INSTEAD, we drive from all over vast Mendocino County to sit in the County Courthouse basement where we watch a highly idealized video on how it all works then, since the lawyers upstairs have played Let's Make A Deal with the would-be defendant, and we're all sent home.

IF THE CASE GOES FORWARD, we're summoned from the basement for fine-tuning. We get to watch the lawyers on either side play Perry Mason, as they narrowly consider reactions to subtle questions like, "You know the defendant?" Seated as a juror, you listen to mostly incoherent arguments about the guilt or innocence of a person almost always caught in the act of committing a crime.

(JUDGES, HOWEVER, RECUSE themselves on the flimsiest pretexts to duck out of politically sensitive matters. I watched a judge remove himself once because he said he'd done some business with a relative of a witness. How hard is it in a small town like Ukiah not to do business with a person twice removed from a witness? And we won't even mention the cowardice of the local justice system when the person who should be tried is not because he's, gosh, a Nice Person who “would never do anything like that.” (cf Doctor Peter Keegan who beat his wife to death nearly six years ago and has gotten clean away with it.) Or the guilty person can afford a strong defense? He's not going to jail even if they have movies of him committing the crime.)

I USED to show up for jury duty until the day both lawyers laughed as I was dismissed. "Oh, no. Not you. No way you're getting on a jury." And defense attorneys, for years now, have quizzed potential jurors, "Do you read the Anderson Valley Advertiser?" If the answer is Yes, no jury duty for you.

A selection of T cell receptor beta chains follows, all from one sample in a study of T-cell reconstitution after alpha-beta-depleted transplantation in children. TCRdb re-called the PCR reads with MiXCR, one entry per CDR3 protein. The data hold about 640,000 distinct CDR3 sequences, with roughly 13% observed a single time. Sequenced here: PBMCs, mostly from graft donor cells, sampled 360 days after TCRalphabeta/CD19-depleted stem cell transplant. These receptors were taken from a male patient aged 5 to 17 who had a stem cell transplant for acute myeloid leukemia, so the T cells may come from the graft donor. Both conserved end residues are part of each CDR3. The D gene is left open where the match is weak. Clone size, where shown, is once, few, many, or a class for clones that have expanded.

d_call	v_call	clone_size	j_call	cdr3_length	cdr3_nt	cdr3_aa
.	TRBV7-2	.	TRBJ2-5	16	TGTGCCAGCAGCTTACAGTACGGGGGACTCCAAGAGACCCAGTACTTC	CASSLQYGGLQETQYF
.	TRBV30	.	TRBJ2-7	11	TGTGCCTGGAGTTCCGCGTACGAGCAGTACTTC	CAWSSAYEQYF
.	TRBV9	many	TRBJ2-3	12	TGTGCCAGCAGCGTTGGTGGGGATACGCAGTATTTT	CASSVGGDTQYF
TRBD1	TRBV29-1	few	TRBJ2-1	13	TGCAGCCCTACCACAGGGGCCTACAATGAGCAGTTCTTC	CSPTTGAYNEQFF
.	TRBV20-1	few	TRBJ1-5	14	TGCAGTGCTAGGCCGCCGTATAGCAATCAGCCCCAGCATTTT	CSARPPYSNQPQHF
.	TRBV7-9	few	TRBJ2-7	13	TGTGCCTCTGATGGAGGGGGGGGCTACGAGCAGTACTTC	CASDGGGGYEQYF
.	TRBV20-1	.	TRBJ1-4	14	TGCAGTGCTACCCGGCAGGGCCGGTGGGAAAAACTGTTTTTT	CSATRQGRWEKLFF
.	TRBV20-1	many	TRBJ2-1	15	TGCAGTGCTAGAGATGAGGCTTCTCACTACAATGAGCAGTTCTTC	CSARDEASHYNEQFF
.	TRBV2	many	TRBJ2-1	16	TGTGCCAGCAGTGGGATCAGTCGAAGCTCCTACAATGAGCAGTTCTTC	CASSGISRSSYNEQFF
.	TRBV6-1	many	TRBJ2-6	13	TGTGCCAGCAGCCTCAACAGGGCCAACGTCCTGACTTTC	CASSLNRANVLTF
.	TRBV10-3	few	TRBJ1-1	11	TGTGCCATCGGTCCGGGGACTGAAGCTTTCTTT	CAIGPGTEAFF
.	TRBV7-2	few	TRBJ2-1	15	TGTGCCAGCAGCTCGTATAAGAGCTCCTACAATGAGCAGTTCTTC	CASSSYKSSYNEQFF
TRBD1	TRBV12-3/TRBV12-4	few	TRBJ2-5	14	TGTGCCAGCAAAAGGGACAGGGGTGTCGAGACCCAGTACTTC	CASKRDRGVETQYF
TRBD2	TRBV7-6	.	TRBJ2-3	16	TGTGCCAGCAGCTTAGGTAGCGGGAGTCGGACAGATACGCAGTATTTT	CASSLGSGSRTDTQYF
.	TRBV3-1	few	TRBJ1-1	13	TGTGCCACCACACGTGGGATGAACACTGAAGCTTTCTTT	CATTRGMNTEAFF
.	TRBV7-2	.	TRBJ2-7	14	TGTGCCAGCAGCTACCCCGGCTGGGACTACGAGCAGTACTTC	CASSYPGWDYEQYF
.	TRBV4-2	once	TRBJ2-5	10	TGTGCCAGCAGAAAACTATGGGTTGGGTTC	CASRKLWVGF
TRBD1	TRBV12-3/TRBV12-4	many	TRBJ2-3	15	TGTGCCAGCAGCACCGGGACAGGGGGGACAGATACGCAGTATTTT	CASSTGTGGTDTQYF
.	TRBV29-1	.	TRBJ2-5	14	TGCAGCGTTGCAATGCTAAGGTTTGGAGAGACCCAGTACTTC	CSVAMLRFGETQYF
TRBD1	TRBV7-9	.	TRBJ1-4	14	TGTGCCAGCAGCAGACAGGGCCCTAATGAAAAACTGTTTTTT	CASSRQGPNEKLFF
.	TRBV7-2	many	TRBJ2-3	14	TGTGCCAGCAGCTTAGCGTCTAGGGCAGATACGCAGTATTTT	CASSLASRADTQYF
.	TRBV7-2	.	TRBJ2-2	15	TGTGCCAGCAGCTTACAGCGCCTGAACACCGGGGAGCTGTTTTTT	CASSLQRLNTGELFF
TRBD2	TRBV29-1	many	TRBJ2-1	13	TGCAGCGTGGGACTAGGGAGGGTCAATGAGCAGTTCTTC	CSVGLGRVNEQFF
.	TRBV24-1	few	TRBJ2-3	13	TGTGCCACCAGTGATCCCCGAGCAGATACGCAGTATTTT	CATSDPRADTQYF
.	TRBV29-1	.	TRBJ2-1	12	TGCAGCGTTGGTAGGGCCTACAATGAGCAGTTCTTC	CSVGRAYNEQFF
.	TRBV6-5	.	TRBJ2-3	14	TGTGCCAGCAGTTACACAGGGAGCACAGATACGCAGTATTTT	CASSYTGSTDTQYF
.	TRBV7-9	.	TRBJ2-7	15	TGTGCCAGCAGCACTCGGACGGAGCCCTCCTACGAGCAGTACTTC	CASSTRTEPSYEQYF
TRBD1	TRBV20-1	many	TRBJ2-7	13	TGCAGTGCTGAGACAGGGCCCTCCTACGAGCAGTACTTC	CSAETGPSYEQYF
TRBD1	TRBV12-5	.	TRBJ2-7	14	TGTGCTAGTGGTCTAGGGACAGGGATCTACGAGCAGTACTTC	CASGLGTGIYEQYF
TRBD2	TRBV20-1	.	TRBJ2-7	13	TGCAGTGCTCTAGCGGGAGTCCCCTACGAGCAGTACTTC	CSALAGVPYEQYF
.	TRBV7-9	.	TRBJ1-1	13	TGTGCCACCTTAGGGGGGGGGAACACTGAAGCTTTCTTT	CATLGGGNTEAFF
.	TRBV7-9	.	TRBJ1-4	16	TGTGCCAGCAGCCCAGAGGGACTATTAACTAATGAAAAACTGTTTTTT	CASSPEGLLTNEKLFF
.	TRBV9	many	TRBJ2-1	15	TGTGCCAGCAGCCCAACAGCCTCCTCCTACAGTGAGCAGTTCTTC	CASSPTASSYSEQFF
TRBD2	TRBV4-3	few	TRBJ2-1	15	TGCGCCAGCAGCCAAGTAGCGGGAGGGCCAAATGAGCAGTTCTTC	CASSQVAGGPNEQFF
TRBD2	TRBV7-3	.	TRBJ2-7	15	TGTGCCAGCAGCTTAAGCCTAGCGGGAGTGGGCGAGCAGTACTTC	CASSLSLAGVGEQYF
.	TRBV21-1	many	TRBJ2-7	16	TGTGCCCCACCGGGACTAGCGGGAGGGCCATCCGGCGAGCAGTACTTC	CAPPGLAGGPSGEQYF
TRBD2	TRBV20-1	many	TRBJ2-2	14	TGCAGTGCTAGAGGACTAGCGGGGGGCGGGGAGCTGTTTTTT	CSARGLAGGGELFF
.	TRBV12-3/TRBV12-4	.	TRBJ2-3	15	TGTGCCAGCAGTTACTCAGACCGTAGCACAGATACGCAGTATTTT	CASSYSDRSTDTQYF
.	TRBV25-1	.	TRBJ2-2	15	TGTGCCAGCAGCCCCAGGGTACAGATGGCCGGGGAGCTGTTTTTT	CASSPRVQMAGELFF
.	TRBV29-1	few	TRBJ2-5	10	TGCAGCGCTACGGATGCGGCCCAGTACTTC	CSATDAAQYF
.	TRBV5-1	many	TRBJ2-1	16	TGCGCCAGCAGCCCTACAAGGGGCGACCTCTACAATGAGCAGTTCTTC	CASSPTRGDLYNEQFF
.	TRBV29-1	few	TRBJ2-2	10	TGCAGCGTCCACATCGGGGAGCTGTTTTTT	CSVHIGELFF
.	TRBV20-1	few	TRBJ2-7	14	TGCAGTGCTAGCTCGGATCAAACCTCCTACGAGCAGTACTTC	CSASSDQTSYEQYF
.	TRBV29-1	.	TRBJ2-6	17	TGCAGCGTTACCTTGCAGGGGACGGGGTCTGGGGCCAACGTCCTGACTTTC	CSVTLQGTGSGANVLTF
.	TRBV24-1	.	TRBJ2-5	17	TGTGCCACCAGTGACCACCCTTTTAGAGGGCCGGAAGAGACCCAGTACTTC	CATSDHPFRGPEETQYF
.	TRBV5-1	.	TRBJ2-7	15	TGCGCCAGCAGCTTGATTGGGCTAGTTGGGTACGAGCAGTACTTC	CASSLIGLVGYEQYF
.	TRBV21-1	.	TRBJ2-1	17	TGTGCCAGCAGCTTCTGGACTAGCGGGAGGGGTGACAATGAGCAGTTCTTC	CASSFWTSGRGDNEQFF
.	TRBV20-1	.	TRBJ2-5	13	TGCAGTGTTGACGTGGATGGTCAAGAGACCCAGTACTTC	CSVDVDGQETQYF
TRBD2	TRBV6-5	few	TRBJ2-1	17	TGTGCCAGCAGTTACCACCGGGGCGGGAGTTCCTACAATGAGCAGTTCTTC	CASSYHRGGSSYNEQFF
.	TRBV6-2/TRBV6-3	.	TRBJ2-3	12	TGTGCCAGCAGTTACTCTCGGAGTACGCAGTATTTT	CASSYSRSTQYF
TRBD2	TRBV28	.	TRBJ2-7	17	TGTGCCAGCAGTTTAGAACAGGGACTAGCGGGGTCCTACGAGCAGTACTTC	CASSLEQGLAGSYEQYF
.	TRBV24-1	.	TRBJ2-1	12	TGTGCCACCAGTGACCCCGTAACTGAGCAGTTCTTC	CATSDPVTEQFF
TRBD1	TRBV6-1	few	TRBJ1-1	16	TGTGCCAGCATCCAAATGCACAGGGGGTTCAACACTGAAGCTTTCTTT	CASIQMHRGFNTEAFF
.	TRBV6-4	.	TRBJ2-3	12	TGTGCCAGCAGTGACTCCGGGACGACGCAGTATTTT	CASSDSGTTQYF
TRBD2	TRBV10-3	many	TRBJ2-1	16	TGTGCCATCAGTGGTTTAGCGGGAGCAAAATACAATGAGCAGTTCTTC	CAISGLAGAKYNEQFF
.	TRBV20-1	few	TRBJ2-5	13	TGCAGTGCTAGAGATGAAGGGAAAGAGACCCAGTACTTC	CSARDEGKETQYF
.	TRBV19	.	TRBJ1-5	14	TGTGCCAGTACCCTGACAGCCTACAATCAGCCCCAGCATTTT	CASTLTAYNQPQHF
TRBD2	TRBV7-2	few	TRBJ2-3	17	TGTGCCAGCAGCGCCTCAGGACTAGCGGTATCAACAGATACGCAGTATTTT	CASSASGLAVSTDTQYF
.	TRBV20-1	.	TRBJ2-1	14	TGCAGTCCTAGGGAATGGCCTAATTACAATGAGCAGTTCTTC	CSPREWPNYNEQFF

FOR MANY YEARS, like many people, I simply ignored summonses for jury duty. Why show up for an automatic rejection? I can stay in Boonville and get rejected every place I go without driving to Ukiah to get slam-dunked.

I FINALLY WROTE a letter saying don't even bother summoning me because I am not coming. And that's where it stands with me. Put me in jail. It's bad enough that the courts are so casual about your time and travel and inconvenience, but ask The Robes some time why they don't come to us like they used to. That’s a question they will avoid answering.

YEARS AGO an arrogant, entitled little fellow called Combest, a judge out of Covelo, complained that he had to drive to Point Arena to hear a case. Combest said it was tough for him to make the trip all the way from the far east of the county to the far west of the county. But it's not inconvenient for Point Arena or any other outback citizen to drive to Ukiah for jury duty or other court business, and that's what citizens of Mendocino County have had to do for years now — drive from wherever they live to Ukiah to sit in the basement, watch an insulting instructional movie that bears no relation to the reality upstairs, get dismissed because the case has been settled out of court or simply because one of the yobbo lawyers don't like your looks.

FORT BRAGG'S TEN MILE COURT? Privately owned, leased back to the County at extortionate annual rates. It was sold as a boon to Coast people, to spare them a trip to Ukiah, although lots of stuff still goes to Ukiah. Or Willits. Oh, wait. They closed the Willits Courthouse because it started to fall down about a month after it was built.

BEFORE THE PRESENT judicial arrangement of Everything to Ukiah, we had justice courts all over the county. And each community elected its own judge who did not have to have a law degree. People simply voted in a man people thought was fair and honest. People with law degrees, you see, are more honest and more fair than your neighbor who you know for a fact from personal experience is honest and fair.